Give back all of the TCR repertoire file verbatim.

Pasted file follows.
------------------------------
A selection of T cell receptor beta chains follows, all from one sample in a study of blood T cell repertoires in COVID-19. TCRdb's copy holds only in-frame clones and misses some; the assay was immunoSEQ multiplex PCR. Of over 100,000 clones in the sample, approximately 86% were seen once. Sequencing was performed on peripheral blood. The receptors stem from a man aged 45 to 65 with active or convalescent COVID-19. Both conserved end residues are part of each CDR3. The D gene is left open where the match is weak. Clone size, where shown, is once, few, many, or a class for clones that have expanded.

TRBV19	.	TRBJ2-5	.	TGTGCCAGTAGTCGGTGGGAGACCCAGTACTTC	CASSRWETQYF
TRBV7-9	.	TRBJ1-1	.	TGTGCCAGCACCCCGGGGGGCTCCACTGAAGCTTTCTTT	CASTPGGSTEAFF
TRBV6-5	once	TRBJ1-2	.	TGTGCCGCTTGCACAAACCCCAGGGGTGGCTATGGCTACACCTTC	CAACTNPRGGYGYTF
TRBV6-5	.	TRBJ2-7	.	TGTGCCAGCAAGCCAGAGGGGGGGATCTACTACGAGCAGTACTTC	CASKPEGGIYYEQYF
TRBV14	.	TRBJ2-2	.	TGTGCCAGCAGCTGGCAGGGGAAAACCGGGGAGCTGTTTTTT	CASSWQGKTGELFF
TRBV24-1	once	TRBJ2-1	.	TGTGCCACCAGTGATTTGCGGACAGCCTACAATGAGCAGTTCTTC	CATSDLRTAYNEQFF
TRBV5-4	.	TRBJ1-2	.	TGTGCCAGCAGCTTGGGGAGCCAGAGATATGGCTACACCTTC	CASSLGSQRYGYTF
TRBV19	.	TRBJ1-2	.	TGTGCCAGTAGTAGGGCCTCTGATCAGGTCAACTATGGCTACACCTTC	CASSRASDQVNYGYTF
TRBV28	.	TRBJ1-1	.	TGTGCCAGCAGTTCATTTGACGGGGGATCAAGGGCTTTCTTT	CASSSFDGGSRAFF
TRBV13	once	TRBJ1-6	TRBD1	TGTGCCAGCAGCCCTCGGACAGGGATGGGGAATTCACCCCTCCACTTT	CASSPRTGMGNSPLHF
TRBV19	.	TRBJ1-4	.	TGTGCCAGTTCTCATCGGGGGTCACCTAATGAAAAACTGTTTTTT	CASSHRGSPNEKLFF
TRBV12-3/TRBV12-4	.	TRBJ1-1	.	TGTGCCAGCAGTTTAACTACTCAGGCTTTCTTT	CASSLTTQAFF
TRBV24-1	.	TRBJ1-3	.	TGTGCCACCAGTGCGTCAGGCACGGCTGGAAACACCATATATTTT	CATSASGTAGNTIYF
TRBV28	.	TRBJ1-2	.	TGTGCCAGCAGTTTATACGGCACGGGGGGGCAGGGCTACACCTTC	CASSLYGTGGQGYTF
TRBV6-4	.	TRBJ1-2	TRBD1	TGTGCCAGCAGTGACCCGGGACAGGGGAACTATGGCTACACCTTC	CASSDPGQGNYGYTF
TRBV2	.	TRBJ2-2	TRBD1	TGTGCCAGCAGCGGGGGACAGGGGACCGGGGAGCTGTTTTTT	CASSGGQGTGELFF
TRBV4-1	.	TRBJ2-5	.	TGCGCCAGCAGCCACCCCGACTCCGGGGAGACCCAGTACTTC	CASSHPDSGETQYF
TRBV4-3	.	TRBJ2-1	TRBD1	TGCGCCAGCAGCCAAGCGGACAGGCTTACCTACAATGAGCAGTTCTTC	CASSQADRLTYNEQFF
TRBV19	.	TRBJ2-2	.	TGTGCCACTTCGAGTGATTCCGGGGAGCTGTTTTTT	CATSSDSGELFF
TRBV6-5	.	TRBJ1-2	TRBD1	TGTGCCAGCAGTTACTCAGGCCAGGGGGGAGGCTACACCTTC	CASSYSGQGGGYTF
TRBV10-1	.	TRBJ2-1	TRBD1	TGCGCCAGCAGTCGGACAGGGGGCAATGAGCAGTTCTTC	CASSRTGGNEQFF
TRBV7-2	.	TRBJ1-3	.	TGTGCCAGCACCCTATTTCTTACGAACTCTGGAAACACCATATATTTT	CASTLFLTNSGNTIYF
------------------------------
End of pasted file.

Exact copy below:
A selection of T cell receptor beta chains follows, all from one sample in a study of blood T cell repertoires in COVID-19. TCRdb's copy holds only in-frame clones and misses some; the assay was immunoSEQ multiplex PCR. Of over 100,000 clones in the sample, approximately 86% were seen once. Sequencing was performed on peripheral blood. The receptors stem from a man aged 45 to 65 with active or convalescent COVID-19. Both conserved end residues are part of each CDR3. The D gene is left open where the match is weak. Clone size, where shown, is once, few, many, or a class for clones that have expanded.

TRBV19	.	TRBJ2-5	.	TGTGCCAGTAGTCGGTGGGAGACCCAGTACTTC	CASSRWETQYF
TRBV7-9	.	TRBJ1-1	.	TGTGCCAGCACCCCGGGGGGCTCCACTGAAGCTTTCTTT	CASTPGGSTEAFF
TRBV6-5	once	TRBJ1-2	.	TGTGCCGCTTGCACAAACCCCAGGGGTGGCTATGGCTACACCTTC	CAACTNPRGGYGYTF
TRBV6-5	.	TRBJ2-7	.	TGTGCCAGCAAGCCAGAGGGGGGGATCTACTACGAGCAGTACTTC	CASKPEGGIYYEQYF
TRBV14	.	TRBJ2-2	.	TGTGCCAGCAGCTGGCAGGGGAAAACCGGGGAGCTGTTTTTT	CASSWQGKTGELFF
TRBV24-1	once	TRBJ2-1	.	TGTGCCACCAGTGATTTGCGGACAGCCTACAATGAGCAGTTCTTC	CATSDLRTAYNEQFF
TRBV5-4	.	TRBJ1-2	.	TGTGCCAGCAGCTTGGGGAGCCAGAGATATGGCTACACCTTC	CASSLGSQRYGYTF
TRBV19	.	TRBJ1-2	.	TGTGCCAGTAGTAGGGCCTCTGATCAGGTCAACTATGGCTACACCTTC	CASSRASDQVNYGYTF
TRBV28	.	TRBJ1-1	.	TGTGCCAGCAGTTCATTTGACGGGGGATCAAGGGCTTTCTTT	CASSSFDGGSRAFF
TRBV13	once	TRBJ1-6	TRBD1	TGTGCCAGCAGCCCTCGGACAGGGATGGGGAATTCACCCCTCCACTTT	CASSPRTGMGNSPLHF
TRBV19	.	TRBJ1-4	.	TGTGCCAGTTCTCATCGGGGGTCACCTAATGAAAAACTGTTTTTT	CASSHRGSPNEKLFF
TRBV12-3/TRBV12-4	.	TRBJ1-1	.	TGTGCCAGCAGTTTAACTACTCAGGCTTTCTTT	CASSLTTQAFF
TRBV24-1	.	TRBJ1-3	.	TGTGCCACCAGTGCGTCAGGCACGGCTGGAAACACCATATATTTT	CATSASGTAGNTIYF
TRBV28	.	TRBJ1-2	.	TGTGCCAGCAGTTTATACGGCACGGGGGGGCAGGGCTACACCTTC	CASSLYGTGGQGYTF
TRBV6-4	.	TRBJ1-2	TRBD1	TGTGCCAGCAGTGACCCGGGACAGGGGAACTATGGCTACACCTTC	CASSDPGQGNYGYTF
TRBV2	.	TRBJ2-2	TRBD1	TGTGCCAGCAGCGGGGGACAGGGGACCGGGGAGCTGTTTTTT	CASSGGQGTGELFF
TRBV4-1	.	TRBJ2-5	.	TGCGCCAGCAGCCACCCCGACTCCGGGGAGACCCAGTACTTC	CASSHPDSGETQYF
TRBV4-3	.	TRBJ2-1	TRBD1	TGCGCCAGCAGCCAAGCGGACAGGCTTACCTACAATGAGCAGTTCTTC	CASSQADRLTYNEQFF
TRBV19	.	TRBJ2-2	.	TGTGCCACTTCGAGTGATTCCGGGGAGCTGTTTTTT	CATSSDSGELFF
TRBV6-5	.	TRBJ1-2	TRBD1	TGTGCCAGCAGTTACTCAGGCCAGGGGGGAGGCTACACCTTC	CASSYSGQGGGYTF
TRBV10-1	.	TRBJ2-1	TRBD1	TGCGCCAGCAGTCGGACAGGGGGCAATGAGCAGTTCTTC	CASSRTGGNEQFF
TRBV7-2	.	TRBJ1-3	.	TGTGCCAGCACCCTATTTCTTACGAACTCTGGAAACACCATATATTTT	CASTLFLTNSGNTIYF